Today's lesson
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Today’s lesson is series of performative juxtapositions-focussing on 7 biblical texts that have been cited to condemn homosexuality.
The images referencing particular passages are balanced with interventions in which my husband Peter and I perform ideas of queerness.
Gay theologians have tried to re-contextualise biblical texts that condemn same sex relations in order to seek new meaning. The attempt to analyse historical convention is relevant, but it doesn’t diminish the fact that these words have been used to condemn, police and control a sector of the population as ‘other than’ normal.
In a secular society, religion is often cited as the reason for intolerance. But the French historian and philosopher Michel Foucault suggests that we must interrogate any historical convention “to discover who does the speaking, the positions and viewpoints from which they speak, the institutions which prompt people to speak about it and which store and distribute the things that are said” 1
Within this context we might define religion as one of the institutions. But if we then ask what purpose religion serves, and in whose interest (other than god) does it promote, then the “discursive fact”2 maintains patriarchal domination.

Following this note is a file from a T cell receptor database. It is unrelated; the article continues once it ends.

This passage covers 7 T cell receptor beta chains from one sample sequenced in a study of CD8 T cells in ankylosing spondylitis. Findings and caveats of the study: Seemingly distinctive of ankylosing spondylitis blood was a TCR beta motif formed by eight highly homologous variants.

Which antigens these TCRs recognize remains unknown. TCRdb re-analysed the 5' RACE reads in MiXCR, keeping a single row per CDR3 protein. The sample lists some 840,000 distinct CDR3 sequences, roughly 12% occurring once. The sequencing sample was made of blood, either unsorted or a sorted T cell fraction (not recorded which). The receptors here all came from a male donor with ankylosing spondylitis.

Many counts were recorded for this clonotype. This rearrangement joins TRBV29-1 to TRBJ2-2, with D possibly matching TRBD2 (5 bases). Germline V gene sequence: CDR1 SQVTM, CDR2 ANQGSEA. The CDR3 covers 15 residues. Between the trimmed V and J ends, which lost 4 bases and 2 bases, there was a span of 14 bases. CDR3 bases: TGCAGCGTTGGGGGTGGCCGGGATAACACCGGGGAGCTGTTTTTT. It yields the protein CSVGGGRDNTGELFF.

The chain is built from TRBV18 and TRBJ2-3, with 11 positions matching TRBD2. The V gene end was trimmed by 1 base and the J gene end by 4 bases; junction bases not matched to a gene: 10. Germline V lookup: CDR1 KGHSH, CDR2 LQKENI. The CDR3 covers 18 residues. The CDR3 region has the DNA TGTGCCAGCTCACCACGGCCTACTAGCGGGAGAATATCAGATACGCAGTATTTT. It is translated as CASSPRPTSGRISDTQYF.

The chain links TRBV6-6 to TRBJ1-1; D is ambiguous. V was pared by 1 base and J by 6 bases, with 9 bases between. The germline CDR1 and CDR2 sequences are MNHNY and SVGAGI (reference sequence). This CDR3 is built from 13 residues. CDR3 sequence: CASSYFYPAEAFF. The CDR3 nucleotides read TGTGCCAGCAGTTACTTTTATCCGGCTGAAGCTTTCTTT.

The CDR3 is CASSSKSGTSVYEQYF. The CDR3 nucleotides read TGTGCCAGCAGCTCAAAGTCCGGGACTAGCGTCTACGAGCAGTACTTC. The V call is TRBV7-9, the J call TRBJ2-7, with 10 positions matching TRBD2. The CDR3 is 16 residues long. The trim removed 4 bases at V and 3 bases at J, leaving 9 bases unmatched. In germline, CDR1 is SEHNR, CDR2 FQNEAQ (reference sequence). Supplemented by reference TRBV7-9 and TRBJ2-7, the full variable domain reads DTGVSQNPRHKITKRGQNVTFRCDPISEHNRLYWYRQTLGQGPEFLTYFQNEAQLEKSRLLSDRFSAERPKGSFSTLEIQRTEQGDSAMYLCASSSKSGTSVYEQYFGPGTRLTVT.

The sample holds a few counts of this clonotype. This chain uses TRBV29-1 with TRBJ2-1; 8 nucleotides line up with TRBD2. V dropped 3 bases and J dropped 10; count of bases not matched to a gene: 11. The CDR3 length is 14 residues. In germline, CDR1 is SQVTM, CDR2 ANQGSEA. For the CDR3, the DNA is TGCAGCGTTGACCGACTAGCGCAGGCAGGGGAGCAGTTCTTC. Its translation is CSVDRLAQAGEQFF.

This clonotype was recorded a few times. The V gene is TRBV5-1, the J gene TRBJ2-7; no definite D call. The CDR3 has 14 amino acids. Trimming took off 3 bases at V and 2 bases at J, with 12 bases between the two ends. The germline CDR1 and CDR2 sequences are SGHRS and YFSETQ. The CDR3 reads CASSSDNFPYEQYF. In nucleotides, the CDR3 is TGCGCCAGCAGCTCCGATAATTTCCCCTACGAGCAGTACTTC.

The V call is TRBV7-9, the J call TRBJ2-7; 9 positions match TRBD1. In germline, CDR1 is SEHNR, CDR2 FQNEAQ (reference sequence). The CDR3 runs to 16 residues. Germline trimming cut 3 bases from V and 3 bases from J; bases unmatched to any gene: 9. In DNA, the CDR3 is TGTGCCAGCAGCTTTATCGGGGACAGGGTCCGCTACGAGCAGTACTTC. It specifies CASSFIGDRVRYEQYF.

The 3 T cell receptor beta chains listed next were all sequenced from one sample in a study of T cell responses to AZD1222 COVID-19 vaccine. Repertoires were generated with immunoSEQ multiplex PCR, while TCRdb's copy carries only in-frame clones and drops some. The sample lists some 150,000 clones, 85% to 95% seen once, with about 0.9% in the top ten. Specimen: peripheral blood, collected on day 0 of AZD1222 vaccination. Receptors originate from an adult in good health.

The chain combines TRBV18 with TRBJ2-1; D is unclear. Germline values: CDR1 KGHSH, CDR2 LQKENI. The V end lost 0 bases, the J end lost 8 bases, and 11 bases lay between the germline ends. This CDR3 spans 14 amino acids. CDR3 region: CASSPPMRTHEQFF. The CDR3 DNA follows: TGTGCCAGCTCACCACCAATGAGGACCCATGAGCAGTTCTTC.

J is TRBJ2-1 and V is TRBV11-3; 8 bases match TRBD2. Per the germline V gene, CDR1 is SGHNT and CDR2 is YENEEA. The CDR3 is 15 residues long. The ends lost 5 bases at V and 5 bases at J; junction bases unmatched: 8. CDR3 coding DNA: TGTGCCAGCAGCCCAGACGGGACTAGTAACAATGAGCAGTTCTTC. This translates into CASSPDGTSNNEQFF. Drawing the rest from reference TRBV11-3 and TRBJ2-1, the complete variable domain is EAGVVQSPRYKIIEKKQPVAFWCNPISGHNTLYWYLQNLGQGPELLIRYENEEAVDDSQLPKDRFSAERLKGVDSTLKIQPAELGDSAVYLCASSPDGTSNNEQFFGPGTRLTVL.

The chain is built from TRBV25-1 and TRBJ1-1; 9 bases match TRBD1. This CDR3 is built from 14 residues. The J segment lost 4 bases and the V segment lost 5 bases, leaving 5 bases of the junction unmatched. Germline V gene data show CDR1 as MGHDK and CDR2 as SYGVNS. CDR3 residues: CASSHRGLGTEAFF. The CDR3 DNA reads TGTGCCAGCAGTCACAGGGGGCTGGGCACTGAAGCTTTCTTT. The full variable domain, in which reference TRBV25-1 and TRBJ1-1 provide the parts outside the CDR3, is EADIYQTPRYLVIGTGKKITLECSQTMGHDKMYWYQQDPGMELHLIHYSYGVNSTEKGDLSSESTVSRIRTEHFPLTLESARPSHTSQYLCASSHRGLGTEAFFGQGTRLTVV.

The tale of Lot and the men of Sodom is particularly illuminating when Lot offers his daughters to the men of Sodom to “abuse you them as it shall please you” rather than relinquishing the protection of his male guests. Theologians have explained this as a cultural custom respecting guests, but to surrender the protection of daughters in favour of male strangers tells us something about patriarchal codes.
Peter is from a time and place where to be an active homosexual as a young man would be ‘against the law’.
The partial decriminalisation of homosexuality in 1967 in Britain was influenced by the Homosexual Law Reform Society which would later become the Campaign for Homosexual Equality.
As an infant I was unaware of the change in law, but I still grew up in an environment where homosexuality was ‘the love that dare not speak its name’3
Before the word homosexual was introduced into language in 1869, same sex relations were usually discussed in terms of biblical references to places and acts namely sodomy, buggery committed by buggers and sodomites.
While it is argued that Károly Mária Benkert may have coined the term homosexual for positive reasons of providing an identity outside religious references, Foucault argues that this identity then became the focus of medical institutions, police and religion as a malady to focus ideas of normality and otherness. “The sodomite had been a temporary aberration; the homosexual was now a species”4
We have clearly come a long way in terms of western culture over the last 50 years in terms of rights for LGBTQ people. But one only has to look at the reversal of rights for women under the grip of religious subjugation in certain countries to realise, complacency is always a mistake.

1. Michel Foucault – the history of sexuality vol 1 p.11
2. ibid p.11
3. Lord Alfred Douglas – two loves
4. Michel Foucault – the history of sexuality vol 1 p.43